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Saturday, April 30, 2016

West Coast Wildflowers

Our trip up the coast in late March and early April was timed perfectly to enjoy abundant wildflowers along the whole way. I wanted to share some of my favorites:

Yellow Bush Lupine

Mules Ears

Pussy Ears

Fiddleneck species

Sticky monkeyflower

Purple sand verbena

Bermuda buttercup

Sea fig

Seaside daisy

California golden violet

White African daisy

Scarlet pimpernel

Wild radish

Checkerbloom

Douglas iris

Creek monkeyflower

Beach primrose

Forget-me-not species

Prickly pear

Sunday, April 17, 2016

Journey of the Gray Whale

I was very grateful to get the opportunity last month to return to Laguna San Ignacio in Baja California Sur, Mexico to visit the friendly gray whales for the third year in a row. The lagoon remains just as magical with every visit. If you ever want to make this journey for yourself, I can't recommend Baja Discovery high enough. Not only is their camp in *the* prime location where you can and hear gray whales and bottlenose dolphins at all hours, but their staff is knowledgeable, accommodating, entertaining, and continually go above and beyond on all levels.


There's nothing quite like coming face to face with a gray whale mom and calf, especially when the size of the mother dwarfs the size of the panga you're on.


It's a rare thing to have wild animals, let alone an animal as intelligent as a whale, seek out interactions with people. While some may be skeptical this can be done safely for both whales and people, the whole scene is incredibly well managed by the local fishermen in the lagoon who have strict regulations in place and self-police each other. What goes on in San Ignacio is an amazing phenomenon, and also a prime example, in my opinion, of ecotourism done right.


After having encounters like these with gray whales, it's no wonder that people who live or visit San Ignacio Lagoon love these animals. They also tend to have negative feelings towards killer whales, because coastal transient orcas from Mexico to Alaska prey upon gray whale calves as they make their first migration up the coast after leaving the protected Mexican lagoons. I've heard people say that a third of calves or more might be taken by orcas before making it to their summer feeding grounds. Indeed, in the two weeks or so since we saw orcas in Monterey Bay, at least 3 gray whale kills have been observed there, as between 20 and 30 orcas are feeding there!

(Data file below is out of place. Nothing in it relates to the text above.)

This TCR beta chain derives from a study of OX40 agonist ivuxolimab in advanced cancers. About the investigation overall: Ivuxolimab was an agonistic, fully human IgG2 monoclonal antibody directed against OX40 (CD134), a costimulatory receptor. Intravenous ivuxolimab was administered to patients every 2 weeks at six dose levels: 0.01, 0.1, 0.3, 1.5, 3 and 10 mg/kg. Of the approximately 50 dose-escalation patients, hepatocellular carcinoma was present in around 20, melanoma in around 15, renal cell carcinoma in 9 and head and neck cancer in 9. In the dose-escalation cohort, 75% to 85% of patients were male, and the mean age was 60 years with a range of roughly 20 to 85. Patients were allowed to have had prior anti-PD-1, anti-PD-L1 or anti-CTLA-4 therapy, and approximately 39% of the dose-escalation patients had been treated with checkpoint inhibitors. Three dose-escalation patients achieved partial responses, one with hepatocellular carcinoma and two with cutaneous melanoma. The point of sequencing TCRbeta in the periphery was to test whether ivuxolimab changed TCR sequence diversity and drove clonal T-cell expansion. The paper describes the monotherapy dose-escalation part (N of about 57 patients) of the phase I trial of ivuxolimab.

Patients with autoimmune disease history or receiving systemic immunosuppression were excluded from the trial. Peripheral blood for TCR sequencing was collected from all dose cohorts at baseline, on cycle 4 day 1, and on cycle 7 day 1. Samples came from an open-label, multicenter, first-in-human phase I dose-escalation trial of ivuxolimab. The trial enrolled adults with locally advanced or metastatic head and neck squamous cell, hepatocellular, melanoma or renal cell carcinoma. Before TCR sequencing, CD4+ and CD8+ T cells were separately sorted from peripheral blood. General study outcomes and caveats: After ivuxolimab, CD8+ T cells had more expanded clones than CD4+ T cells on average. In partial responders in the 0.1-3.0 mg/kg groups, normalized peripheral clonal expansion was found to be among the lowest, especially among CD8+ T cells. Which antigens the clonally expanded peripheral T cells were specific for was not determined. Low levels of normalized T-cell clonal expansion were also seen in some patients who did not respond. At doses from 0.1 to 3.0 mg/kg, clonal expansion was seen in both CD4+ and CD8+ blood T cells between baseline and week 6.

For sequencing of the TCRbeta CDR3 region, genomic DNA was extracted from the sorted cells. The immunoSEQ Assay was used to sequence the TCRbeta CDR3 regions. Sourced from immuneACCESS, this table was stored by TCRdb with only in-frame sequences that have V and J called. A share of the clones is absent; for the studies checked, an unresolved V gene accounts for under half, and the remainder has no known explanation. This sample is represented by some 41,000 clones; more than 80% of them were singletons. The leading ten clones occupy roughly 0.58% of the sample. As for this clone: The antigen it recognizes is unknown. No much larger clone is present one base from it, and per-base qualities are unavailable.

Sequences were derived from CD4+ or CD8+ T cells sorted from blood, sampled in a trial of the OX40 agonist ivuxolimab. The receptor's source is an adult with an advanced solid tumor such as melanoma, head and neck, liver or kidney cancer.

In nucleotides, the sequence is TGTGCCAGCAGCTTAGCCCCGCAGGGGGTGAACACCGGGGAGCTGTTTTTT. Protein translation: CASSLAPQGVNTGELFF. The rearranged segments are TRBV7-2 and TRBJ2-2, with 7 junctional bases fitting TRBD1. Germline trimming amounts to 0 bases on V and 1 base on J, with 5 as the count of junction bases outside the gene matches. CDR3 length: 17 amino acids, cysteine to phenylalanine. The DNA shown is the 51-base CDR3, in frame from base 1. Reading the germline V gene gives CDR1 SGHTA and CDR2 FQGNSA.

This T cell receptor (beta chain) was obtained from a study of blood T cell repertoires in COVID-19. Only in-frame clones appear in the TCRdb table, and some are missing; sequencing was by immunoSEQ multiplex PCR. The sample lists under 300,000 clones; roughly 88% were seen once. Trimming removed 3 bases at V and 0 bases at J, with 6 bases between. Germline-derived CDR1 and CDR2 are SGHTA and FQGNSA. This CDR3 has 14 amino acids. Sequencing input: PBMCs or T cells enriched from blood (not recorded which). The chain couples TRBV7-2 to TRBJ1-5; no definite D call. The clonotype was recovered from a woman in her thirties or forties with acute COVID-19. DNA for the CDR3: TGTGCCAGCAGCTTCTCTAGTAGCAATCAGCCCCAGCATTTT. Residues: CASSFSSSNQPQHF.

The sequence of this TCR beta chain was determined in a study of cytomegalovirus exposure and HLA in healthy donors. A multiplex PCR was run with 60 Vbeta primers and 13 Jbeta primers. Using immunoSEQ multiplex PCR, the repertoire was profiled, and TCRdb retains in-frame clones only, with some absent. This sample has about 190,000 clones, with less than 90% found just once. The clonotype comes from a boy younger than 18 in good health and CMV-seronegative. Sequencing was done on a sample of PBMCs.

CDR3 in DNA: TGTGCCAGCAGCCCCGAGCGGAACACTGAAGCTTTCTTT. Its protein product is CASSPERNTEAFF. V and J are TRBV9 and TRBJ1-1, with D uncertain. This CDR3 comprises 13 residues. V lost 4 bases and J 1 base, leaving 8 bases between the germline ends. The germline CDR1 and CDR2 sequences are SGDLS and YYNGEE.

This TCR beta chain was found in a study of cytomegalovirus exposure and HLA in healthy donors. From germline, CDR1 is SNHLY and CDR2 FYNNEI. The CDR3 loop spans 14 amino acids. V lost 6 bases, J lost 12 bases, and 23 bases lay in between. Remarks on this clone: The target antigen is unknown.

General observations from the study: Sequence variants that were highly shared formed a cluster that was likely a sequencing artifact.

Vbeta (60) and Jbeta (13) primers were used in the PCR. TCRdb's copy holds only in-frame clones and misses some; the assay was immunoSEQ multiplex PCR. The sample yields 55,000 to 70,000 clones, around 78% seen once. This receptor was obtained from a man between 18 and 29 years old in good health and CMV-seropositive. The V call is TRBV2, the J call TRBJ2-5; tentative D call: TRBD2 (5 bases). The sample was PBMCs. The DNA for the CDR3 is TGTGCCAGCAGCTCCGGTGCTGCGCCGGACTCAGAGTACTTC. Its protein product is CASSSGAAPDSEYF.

The whole view is quite a contrast to the San Juan Islands, where orcas (admittedly it's mostly the fish-eating ones) are beloved and gray whales are seen as boring. It's pretty interesting to go back and forth between these two places. Having had the Baja encounters, it's safe to say I'm not in the "gray whales are boring" camp!


This year, I also had the opportunity to follow the gray whales on part of their migration, as after returning to San Diego from Baja, I got to road trip up the coastal highway back to San Juan Island. It gave me a new appreciation for just far these whales are traveling. They make the longest trek of any mammal - 10,000 to 12,000 miles round trip - from the Baja breeding lagoons to the Bering and Chukchi Seas where they feed during the summer months. That is a long way to travel at 2-6 mph, especially considered it's believed they make the trip mostly without eating.


Here's a map showing where I got to see gray whales on their northbound migration this year, in 7 places ranging from San Ignacio Lagoon to Cape Meares, Oregon.


Thinking about the whales traveling all those miles we drove (and flew, to get back to San Diego) was amazing. Even more astounding was thinking that for some whales, this represented just half the distance they had to go!


Another thing that I noticed on my travels is how beloved the gray whale is along the entire west coast, even where people aren't having close encounters with them. For the most part, when the whales are migration, all you get to see of them is, at best, the small puff of their blow and maybe a little back:

Two gray whales off Big Sur, California

This is why they're thought of as boring (or at least less interesting) in the San Juans, where killer whales surface a lot, have impressive dorsal fins, and tend to be very surface active. (To be fair, the Puget Sound gray whales - a small group that returns every spring - do have a devoted following as well.) Along a lot of the coast, the above photo is all the casual whale watcher will get to see of a  whale. Perhaps it's because during the peak of the migration you only have to spend a few moments scanning in any given location to find a whale, but everywhere we went up the coast from Mexico to California through Oregon there were various tributes to the gray whale: